Just sent a moment ago. Links added for reference.
Dear mayor and council members:
My name is Mike Dahmus; I served on the Urban Transportation Commission from 2000 to 2005, diabetes and pregnancy pills and still write on the subject of transportation from time to time. Until a medical condition forced me to stop, search I was a frequent bicycle commuter (but, health unlike some others you probably hear from, also continued to own and drive a car as well).
I can’t emphasize enough the points previously made by Jen Duthie from UT that this ordinance may seem like much ado about nothing if you’re used to thinking about bicycling as simply a sporting activity – like the ride Bruce Todd was on when he hurt himself. If you’re going out to ride for fun, a helmet doesn’t make a lot of difference – you’ll probably still ride, and even if forcing a helmet makes you delay your ride until a cooler day, for instance, the overall public health is not significantly harmed.
But for transportation bicyclists, mandating a helmet be used for what is essentially a safer activity overall than driving is a critical error – many marginal cyclists will simply stop riding their bikes and return to their cars. You certainly see this effect at play among children – hardly any of whom ride their bikes to school any more, partly because of the inconvenience and discomfort of the helmet, but also due to their parents belief that cycling must be a very dangerous activity if it requires a helmet.
Every adult cyclist you convince not to ride is one more driver. Every driver is that much more traffic and pollution; making Austin less healthy not only for themselves but for the rest of us as well.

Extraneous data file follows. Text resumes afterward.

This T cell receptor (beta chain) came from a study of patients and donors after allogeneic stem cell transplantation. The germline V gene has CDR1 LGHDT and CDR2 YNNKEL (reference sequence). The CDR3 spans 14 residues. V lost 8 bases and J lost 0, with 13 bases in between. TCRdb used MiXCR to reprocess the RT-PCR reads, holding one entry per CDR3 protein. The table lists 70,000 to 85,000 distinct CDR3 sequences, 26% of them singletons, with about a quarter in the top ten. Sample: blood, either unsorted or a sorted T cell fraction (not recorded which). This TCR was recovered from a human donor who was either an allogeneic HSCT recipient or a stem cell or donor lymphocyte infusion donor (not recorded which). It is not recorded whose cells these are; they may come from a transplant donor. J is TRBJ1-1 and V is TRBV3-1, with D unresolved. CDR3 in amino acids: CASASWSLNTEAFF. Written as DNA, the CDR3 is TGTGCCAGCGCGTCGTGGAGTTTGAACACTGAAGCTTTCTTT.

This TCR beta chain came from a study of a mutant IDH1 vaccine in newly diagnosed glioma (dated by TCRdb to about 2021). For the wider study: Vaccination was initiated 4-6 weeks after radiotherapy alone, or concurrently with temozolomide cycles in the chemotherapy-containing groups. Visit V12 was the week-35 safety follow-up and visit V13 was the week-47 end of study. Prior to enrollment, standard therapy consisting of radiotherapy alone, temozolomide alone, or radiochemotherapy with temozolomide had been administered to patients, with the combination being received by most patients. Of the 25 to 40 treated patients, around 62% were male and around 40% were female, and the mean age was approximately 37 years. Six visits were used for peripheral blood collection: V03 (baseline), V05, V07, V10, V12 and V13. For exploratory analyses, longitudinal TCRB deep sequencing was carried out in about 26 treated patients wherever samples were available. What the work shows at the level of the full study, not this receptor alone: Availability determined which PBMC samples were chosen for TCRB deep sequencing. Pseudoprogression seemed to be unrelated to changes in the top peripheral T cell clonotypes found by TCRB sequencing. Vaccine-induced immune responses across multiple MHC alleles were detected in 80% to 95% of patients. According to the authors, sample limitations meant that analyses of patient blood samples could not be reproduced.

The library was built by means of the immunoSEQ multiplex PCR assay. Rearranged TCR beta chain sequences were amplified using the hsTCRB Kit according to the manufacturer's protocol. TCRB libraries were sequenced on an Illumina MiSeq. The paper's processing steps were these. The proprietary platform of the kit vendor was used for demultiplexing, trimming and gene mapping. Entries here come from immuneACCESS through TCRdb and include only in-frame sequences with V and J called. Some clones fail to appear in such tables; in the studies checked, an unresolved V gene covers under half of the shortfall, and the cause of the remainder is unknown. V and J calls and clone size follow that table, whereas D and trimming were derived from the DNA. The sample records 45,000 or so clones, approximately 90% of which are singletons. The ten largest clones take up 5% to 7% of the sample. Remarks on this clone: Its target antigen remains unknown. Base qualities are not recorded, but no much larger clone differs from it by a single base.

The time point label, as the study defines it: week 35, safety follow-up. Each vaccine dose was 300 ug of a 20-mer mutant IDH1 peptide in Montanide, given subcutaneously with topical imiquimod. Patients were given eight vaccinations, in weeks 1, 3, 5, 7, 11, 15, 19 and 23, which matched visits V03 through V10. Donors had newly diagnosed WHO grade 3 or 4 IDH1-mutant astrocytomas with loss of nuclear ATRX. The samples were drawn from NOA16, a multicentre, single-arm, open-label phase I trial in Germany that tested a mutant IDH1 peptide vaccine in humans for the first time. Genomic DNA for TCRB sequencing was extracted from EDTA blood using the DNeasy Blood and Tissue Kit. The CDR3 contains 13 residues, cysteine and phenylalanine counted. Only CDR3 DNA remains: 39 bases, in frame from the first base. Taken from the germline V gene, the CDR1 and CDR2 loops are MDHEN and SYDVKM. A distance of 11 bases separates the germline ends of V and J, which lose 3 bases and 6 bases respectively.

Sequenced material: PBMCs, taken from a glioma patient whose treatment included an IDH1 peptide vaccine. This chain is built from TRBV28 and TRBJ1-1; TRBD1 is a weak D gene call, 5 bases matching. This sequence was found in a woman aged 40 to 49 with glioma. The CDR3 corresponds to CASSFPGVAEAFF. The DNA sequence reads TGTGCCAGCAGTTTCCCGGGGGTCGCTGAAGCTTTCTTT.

Since the evidence in the real world has shown that there has been no actual benefit from dramatic increases in helmet usage in this and other countries, there ought to be no justification whatsoever for a mandatory helmet law (or even, I’d argue, excessive promotion of helmets compared to more effective measures such as traffic enforcement and education).
Please take this in mind when voting. No serious transportation cyclist (i.e. one who actually uses their bike to get around) has signed on to this effort as far as I’m aware.
Michael E. Dahmus
One thought on “Letter to City Council”
And now you get “exclusive” access to what I sent today to council:
I urge you to reject the proposed bicycle helmet ordinance.
As an adult, I make a personal choice to wear a helmet when riding my bicycle. I wear one for the limited degree of additional protection it provides. The benefits of my choice, if any, to the public at large however, are not so compelling as to justify the city’s infringement on that personal choice.
A city government may only infringe upon personal liberty when doing otherwise creates a significant risk of severe and demonstrably unambiguous harm to the public. Zoning, sanitation, and traffic control come to mind. An adult’s act of riding a bicycle without a helmet does not have a severe negative effect upon the public, nor are the effects of such an act demonstrably unambiguous.
As citizens and officers of the public trust, one of your foremost responsibilities is to preserve the liberty of the people from which you derive your powers. When the other powers and responsibilities of your office come into conflict with personal liberty, you must weigh the effects carefully. A high standard must be met to outweigh the cumulative detrimental effects of infringements upon personal liberty. The mild and ambiguously hypothesized benefits of the proposed helmet ordinance (remember: “the plural of anecdote is not data”) do not meet this high standard.
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